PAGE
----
Are you learning a foreign language and want to become proficient and sound native-like after dedicating so much time and hard work to your studies? Language learning is not only about acquiring grammar knowledge and vocabulary, but also developing your productive and receptive skills and, crucially, practising them!
The most effective way to learn a new language proficiently is to sign up for a face-to-face or online course with a professional tutor, but what if you cannot attend your classes on a regular basis? Some people have very busy schedules and can only dedicate a few hours a week to studying, for example.
If that’s true for you, don’t despair: you can still reach your goals of obtaining language fluency. Keep on reading to find out more about the top 3 strategies you can apply to become fluent in a foreign language in a short time!
Study using real-life materials
We have all experienced lessons planned entirely around a boring textbook, but this is not the only way to learn. On the contrary, experts recommend foreign language students to learn with real-life materials (including TV series, books, films, the news, interviews, TED talks, and more) for two main reasons:
– It’s more engaging. You’re not likely to remember a lot if you’re bored, while the contrary is true if you are interested in the resources you are using in class. This is why we subconsciously pick up new words and understand unfamiliar accents in foreign films faster than if a teacher asks us to revise a list. It also keeps lessons interesting, which keeps you motivated to learn.
– It’s real. By using the same resources that native speakers use to absorb information and entertainment, you learn the language that is actually used, as opposed to the overly formal or old-fashioned words and phrases sometimes taught in course books. Not only will you pick up regional specific expressions, but slang, too.
Practise, even if you are alone
Practising at least a few minutes every day will make all the difference if you want to become fluent in a foreign language. Of course, speaking to your partners and/or teacher during the lessons is essential, but maybe you’re too busy to take classes every day.
Even if you only study once a week and don’t have anyone else around who can speak the language, you can still talk to yourself! Grab a mirror (so you can observe your body language and the position of your tongue and lips, as well) and speak about anything you like, even if it’s just for a few minutes.
Don’t worry about making mistakes: nobody is watching! Well, nobody but you. The main objective of this type of exercise is to analyse your body language and improve your range and pronunciation while taking note of “the gap” (that is, realising there are words or structures you need to express your ideas but which you haven’t learned yet). Later, you can inform your teacher of any holes in your knowledge, so they can prepare a class to target the areas that need the most attention.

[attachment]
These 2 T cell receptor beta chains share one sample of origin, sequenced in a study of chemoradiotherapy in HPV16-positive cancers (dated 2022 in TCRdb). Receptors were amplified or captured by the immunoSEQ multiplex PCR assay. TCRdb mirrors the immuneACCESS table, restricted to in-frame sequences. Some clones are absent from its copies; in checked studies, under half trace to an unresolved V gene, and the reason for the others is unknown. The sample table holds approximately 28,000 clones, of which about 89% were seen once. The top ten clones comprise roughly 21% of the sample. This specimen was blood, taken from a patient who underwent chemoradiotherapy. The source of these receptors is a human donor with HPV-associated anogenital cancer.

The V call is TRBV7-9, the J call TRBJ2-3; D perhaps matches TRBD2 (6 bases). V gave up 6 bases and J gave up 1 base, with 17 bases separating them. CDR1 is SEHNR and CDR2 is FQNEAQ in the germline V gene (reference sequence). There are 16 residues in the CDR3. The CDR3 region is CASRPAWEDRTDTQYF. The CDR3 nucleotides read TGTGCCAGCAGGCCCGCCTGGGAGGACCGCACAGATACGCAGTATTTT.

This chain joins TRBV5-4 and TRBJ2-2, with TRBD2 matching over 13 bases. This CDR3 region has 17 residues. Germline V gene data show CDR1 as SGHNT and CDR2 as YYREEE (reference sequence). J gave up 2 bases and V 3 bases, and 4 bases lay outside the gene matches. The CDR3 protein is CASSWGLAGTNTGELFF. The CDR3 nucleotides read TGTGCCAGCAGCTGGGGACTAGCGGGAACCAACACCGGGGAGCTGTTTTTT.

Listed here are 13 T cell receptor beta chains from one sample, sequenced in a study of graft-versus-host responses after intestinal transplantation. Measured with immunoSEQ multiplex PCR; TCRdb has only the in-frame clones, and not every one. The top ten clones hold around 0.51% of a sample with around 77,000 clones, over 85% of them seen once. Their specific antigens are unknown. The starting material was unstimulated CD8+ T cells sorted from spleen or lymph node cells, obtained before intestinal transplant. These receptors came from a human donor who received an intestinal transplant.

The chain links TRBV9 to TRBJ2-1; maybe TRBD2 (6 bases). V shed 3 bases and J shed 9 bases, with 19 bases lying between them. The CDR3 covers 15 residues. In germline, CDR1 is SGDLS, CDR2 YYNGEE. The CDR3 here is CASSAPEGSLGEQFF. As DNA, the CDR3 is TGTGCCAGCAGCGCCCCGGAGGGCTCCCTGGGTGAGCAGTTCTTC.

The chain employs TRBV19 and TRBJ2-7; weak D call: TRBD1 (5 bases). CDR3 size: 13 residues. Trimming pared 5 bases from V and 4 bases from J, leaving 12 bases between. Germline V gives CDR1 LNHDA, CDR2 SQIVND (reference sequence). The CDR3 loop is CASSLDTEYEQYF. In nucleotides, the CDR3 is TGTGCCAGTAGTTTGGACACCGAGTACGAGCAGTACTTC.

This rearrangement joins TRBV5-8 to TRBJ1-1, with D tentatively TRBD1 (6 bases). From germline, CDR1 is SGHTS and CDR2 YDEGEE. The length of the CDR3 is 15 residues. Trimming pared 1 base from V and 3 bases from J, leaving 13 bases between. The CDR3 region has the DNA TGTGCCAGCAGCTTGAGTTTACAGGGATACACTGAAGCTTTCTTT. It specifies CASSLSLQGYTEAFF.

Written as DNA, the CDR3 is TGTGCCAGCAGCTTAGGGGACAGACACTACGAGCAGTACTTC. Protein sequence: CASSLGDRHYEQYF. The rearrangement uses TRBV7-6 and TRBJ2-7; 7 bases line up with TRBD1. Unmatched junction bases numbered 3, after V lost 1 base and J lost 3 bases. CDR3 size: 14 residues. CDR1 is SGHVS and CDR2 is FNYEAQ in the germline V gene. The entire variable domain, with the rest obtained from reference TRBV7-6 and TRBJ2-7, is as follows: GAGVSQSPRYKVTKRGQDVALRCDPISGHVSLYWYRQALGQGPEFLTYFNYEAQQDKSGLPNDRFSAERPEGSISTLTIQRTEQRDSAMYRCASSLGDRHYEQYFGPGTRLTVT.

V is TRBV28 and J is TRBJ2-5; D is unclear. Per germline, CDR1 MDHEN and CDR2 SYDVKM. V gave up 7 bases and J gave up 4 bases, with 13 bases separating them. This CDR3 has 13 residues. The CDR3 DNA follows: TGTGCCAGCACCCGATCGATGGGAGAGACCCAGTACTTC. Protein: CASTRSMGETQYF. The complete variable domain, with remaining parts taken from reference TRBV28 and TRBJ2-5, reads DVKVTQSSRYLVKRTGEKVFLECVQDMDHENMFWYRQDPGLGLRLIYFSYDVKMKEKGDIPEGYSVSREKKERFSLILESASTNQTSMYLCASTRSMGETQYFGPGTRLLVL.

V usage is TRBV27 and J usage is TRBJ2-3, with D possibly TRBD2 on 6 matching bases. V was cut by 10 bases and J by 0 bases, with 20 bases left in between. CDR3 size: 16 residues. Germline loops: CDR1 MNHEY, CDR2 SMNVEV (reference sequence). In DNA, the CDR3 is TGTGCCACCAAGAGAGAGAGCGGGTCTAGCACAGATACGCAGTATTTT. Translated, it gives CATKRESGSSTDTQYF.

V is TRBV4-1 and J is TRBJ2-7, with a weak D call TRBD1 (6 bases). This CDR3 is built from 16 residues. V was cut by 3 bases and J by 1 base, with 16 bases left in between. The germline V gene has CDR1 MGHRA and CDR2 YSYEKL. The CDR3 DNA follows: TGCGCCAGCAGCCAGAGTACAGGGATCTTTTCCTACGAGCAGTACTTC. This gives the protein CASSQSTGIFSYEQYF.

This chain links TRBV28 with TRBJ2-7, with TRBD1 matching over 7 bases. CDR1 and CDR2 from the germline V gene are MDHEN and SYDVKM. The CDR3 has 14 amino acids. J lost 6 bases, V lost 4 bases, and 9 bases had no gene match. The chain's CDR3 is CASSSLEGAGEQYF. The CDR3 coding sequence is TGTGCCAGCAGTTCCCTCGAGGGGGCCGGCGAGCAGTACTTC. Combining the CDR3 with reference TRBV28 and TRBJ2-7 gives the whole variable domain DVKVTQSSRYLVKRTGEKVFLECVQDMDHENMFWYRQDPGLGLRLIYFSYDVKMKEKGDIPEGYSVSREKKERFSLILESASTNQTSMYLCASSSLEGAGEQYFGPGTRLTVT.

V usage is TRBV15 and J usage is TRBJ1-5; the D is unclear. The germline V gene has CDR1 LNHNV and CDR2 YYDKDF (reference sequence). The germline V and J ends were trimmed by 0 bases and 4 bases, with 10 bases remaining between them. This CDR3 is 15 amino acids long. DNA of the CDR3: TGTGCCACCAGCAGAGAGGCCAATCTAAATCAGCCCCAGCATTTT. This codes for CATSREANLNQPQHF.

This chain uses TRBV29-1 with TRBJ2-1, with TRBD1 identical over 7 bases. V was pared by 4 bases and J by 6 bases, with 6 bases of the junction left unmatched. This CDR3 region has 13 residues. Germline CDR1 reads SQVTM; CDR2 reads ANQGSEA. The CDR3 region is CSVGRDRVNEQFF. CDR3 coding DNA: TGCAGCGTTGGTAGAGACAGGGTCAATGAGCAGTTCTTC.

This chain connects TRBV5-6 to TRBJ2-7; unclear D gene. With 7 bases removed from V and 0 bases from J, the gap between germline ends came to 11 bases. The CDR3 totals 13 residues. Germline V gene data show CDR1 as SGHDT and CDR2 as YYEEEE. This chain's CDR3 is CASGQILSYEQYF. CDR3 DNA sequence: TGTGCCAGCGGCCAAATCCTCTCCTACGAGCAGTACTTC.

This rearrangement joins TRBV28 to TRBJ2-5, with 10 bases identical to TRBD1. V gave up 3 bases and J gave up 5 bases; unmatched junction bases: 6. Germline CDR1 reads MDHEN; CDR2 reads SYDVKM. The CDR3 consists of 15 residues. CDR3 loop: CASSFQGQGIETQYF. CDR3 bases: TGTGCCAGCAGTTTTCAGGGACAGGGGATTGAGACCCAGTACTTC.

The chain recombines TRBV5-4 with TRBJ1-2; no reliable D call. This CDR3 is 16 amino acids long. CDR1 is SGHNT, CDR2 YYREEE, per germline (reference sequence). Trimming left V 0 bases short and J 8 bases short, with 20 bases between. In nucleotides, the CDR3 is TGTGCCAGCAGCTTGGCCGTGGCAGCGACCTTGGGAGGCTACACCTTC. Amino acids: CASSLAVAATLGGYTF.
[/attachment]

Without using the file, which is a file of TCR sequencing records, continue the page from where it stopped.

Surround yourself with your target language
It is common knowledge that immersing yourself in a language and its culture is the fastest way to pick it up. But what if you can’t go abroad for a while or there is no one in your community with whom you can practise regularly? This is where the internet can be of immense help!
– Set your social media to display in your target language. This is great because you’ll probably already know all the functions of the apps you use every day, so it will be easier for you to recognise and learn new vocabulary while doing the same things you usually do. For instance, if you’re learning Spanish, soon you’ll know that a “Like” on Facebook is Me gusta, “Story” is Historia and “Profile” is Perfil.
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– Join/Follow language learning groups, like those on Facebook or Twitter, where people speak the language you want to learn. It’s also a great way to socialise and meet new people who you can then speak with online via messaging or voice-chat in the language you all want to master.
– Cook using a recipe in your target language. It’s even better if you prepare a meal that you’re already familiar with, so you can acquire some vocabulary and grammar (like imperatives) without making a mess in the kitchen. Over time, as you learn the basics, you can start to challenge yourself with new and exciting dishes of other cultures.
Learning a language might be challenging and time-consuming, but there’s a lot you can do to accelerate the process. Implementing these ideas will not only improve your fluency but also your self-confidence and motivation. Furthermore, you’ll have a lot more fun!
Feeling motivated to learn a new language? Contact us today and we can prepare a tailor-made online or face-to-face course for one of the more than 100 languages we teach.